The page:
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Following the Shin kokin period, taking honka became commonplace in the composition of waka. This situation suggests that a quotation ‘database,’ used as a foundation in the composition of waka, had been created. Developments in the methods used by Teika and Tameie correspond to qualitative changes in the elements comprising the database. Finally, we look to understand the creativity generated by accessing and using this database, by examining changes to that database’s various aspects.
II. Teika’s Method: Renewing the Kokoro of Old Poems Teika’s primary aim was to compose wakas with new kokoro that had never before been formulated, by inheriting and using the words that the old poets had used in theirs. 1 In Japanese, kokoro usually means ‘mind’ or ‘heart,’ and this word is used frequently in the waka world.
This paper makes use of the commonly held definition of kokoro as the full content of a waka, which includes both what it describes and what it expresses. What, then, are implications of creating new kokoro with old words, and how is it possible to do so? Let us refer to the classification of honka-dori, provided by Tonna (1289–1372), who was one of the leaders of waka in the 14th century.
In Gumon kenchu, one of Tonna’s books of waka theory, he lists five different ways in which one can compose honka-dori wakas; Teika’s
wakas are considered examples of the following category:
1 The ways in which honka-dori progressed or remained unchanged in the Shin kokin period can be inferred from Teika’s writings. On this, see Kosuke Tsuchida: Inherited Words and Renewed Kokoro—The Variety of Honka-dori in Japanese Medieval Waka. In: Bigaku Kenkyu Vol. 7. Ed. Department of Aesthetics, graduate School of Lettters. Osaka 2009, p. 1–11.
›NEW NE SS‹ CREA TED BY TH E SHA RED PA ST 115 “The waka that has a new kokoro; the poet relives the kokoro of the honka, but does not submit to it blindly.”2 Only in this category is there a reference to new kokoro, and in the other categories Teika’s wakas are not provided as examples. This classification is reconstituted by arranging the original typology of Seia sho, another book by Tonna. In Seia sho, the original category that most closely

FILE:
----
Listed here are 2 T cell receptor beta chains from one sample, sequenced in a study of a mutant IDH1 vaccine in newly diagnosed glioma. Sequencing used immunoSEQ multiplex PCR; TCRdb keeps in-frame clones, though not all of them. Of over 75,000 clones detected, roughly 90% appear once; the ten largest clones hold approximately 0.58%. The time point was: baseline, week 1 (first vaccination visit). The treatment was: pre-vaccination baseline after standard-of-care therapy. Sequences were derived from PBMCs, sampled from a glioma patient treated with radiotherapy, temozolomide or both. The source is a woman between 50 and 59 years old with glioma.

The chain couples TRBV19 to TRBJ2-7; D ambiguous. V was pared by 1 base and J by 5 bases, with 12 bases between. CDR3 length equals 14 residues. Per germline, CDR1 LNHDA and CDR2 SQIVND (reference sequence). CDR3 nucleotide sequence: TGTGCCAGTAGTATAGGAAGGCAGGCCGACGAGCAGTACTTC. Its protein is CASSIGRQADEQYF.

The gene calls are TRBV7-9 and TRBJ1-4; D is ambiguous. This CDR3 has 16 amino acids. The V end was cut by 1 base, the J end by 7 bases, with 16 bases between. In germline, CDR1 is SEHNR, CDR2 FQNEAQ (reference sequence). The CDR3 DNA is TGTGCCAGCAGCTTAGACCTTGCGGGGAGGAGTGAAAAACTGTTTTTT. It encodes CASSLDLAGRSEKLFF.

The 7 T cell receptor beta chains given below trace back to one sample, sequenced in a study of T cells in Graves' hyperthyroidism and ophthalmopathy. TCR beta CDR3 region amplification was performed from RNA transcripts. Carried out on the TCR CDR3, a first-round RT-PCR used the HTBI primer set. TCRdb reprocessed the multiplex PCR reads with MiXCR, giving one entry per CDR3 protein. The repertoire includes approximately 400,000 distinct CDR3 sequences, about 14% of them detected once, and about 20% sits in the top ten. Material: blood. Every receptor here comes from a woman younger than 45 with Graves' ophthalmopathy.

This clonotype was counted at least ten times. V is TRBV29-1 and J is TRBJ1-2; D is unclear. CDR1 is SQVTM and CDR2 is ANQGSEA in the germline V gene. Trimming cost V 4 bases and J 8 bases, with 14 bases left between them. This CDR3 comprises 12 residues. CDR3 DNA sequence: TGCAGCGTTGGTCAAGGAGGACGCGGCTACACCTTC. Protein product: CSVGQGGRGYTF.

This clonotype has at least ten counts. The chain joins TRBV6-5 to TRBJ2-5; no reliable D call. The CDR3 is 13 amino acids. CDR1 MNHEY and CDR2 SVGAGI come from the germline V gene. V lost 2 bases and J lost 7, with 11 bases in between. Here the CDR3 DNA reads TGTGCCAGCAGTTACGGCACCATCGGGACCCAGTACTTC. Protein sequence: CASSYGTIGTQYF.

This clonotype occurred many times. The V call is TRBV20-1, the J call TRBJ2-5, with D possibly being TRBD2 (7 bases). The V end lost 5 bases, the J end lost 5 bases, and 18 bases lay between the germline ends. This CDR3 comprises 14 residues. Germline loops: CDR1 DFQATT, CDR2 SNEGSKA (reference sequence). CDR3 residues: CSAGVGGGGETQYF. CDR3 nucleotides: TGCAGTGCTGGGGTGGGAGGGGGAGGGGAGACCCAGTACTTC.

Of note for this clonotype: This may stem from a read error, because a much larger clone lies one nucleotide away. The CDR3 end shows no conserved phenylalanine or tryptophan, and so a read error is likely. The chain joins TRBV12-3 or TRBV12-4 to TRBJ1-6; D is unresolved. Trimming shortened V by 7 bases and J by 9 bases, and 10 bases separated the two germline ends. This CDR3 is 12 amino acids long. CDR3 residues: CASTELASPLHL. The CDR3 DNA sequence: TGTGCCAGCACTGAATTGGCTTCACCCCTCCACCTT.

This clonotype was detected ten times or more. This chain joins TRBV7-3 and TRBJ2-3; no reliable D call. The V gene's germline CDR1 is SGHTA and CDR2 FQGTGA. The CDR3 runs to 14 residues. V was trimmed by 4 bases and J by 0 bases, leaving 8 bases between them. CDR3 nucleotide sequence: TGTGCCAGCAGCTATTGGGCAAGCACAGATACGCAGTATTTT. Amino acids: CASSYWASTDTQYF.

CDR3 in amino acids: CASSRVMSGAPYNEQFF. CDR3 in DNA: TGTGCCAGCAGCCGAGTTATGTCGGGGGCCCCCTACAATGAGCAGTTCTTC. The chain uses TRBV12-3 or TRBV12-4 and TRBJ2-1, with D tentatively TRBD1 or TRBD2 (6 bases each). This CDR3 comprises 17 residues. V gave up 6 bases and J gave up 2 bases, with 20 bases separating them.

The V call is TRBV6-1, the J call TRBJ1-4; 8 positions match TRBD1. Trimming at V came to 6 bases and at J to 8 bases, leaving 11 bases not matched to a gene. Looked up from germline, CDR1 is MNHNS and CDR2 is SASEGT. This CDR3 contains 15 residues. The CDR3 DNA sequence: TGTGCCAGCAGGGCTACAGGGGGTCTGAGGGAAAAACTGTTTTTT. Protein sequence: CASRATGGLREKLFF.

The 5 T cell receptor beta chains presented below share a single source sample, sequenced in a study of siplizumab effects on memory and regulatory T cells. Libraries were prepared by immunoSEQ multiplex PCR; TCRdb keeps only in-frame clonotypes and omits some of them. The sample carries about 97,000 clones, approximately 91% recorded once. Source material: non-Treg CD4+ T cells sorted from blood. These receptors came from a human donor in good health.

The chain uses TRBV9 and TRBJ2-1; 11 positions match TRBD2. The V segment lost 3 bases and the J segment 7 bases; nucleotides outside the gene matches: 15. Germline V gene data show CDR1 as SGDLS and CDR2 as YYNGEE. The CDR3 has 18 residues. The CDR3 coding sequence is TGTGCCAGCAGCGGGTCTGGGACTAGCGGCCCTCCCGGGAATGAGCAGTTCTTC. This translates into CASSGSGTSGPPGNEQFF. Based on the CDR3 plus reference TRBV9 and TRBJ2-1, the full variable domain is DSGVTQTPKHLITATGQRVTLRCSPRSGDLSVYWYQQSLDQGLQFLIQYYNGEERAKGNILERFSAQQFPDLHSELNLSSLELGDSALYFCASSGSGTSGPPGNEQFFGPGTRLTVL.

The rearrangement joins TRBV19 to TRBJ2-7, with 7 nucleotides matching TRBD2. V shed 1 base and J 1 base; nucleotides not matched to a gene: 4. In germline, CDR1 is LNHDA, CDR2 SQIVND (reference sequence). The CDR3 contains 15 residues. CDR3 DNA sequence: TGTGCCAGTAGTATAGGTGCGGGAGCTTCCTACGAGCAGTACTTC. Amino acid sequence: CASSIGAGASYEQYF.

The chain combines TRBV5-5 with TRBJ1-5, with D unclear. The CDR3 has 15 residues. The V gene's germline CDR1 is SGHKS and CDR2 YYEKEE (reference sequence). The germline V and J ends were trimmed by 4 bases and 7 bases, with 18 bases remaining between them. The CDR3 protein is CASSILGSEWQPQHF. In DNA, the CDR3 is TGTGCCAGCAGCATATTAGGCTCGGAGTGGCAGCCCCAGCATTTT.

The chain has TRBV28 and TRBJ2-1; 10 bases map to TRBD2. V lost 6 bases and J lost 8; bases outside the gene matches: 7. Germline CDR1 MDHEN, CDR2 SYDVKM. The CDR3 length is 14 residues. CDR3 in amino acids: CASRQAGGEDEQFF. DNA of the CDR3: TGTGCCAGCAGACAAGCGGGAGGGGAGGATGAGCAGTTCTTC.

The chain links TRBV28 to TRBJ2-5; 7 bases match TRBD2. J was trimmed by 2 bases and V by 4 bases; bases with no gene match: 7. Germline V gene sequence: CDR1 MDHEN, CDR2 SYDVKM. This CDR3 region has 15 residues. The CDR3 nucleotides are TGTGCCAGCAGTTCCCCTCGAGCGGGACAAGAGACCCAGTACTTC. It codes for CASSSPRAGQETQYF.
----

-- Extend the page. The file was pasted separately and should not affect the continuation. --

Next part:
resembles it is as follows:
“The waka that has an exquisite kokoro, written by a poet who relives the kokoro of the honka without becoming immersed in it. Such can always be found in Shui guso.”3 Shui guso is Teika’s waka collection. Thus, in creating this category, Tonna must be bearing in mind Teika’s honka-dori wakas, regarding them as those that have new or exquisite kokoro. It suggests that Tonna sympathises with Teika’s aim of seeking out a new kokoro by honka-dori.
A close analysis of the examples provided in this category, therefore, makes Teika’s aim of creating ‘new’ kokoro clear.
In both Gumon kenchu and Seia sho, the following two pairs are
taken as examples:4
A.The honka-dori waka:
Ozora wa / Ume no nioi ni / Kasumi-tsutsu / Kumori mo hate-nu / Haru no yo no tsuki (Teika Fujiwara: 1162–1241) Translation: The sky being misty with the scent of Japanese plum, the spring night’s moon is cloudy.
(大空は 梅の匂ひに 霞みつつ 曇りもはてぬ 春の夜の月)(藤原定家)
Teri mo se-zu / Kumori mo hate-nu / Haru no yo no / Oboro-zukiyo ni / Shiku mono zo naki (Chisato Oe: a poet from the early 10th century) Translation: Nothing can be compared to a spring night with the hazy moon being not bright but cloudy.
(照りもせず 曇りもはてぬ 春の夜の 朧月夜に しくものぞなき)(大 江千里)
B.The honka-dori waka:
Koma tome-te / Sode uchi-harau / Kage mo nashi / Sano no watari no / Yuki no yugure (Teika Fujiwara) Translation: There is no shade to stop my horse and shake the snow from my sleeves, in the snowy evening at Sano crossing.
(駒とめて 袖うちはらふ かげもなし 佐野の渡りの 雪の夕暮)(藤原定 家)
Kurushiku-mo / Furi kuru ame ka / Miwa no saki / Sano no watari ni / Ie mo ara-nakuni (Okimaro Naga: This waka was in Man-yo shu—the oldest extant anthology, which was made in the late 8th century.) Translation: I’m in trouble, not being able to take refuge from the rain at cape Miwa. I wish there were a house at Sano crossing.
(苦しくも 振りくる雨か 三輪の崎 佐野の渡りに 家もあらなくに)(長 意吉麻呂) In example A, Teika takes three words from the honka and arranges them into ‘kumori mo hate-nu haru no yo no tsuki.’ These words bring to mind the whole of the honka, because it is well known. This means that these 11 syllables express the kokoro of the honka, which is the admiration for a dreamy spring night. Then, Teika expresses a different kind of beauty from a fantastic scene, by transplanting the setting of the honka into an original scene, with the sky being misty with the scent of Japanese plum.
›NEW NE SS‹ CREA TED BY TH E SHA RED PA ST 117 In this waka, what is ‘new’ is not the kokoro which Teika had created by himself, but the mixture of originality and the kokoro of the honka: the fantastic scene denotes a very new kokoro that appears to overlap with the honka scene and move delicately from there.
In example B, there is only one borrowed phrase in Teika’s waka:
‘Sano no watari.’ This phrase, a place name, alerts the reader to the setting of the honka: a lonely trip where there is no shelter from the rain, falling without mercy. In Teika’s honka-dori, the setting is changed from the fuzzy image captured in the phrase ‘Sano crossing,’ to a crisp new scene of a bleak winter evening.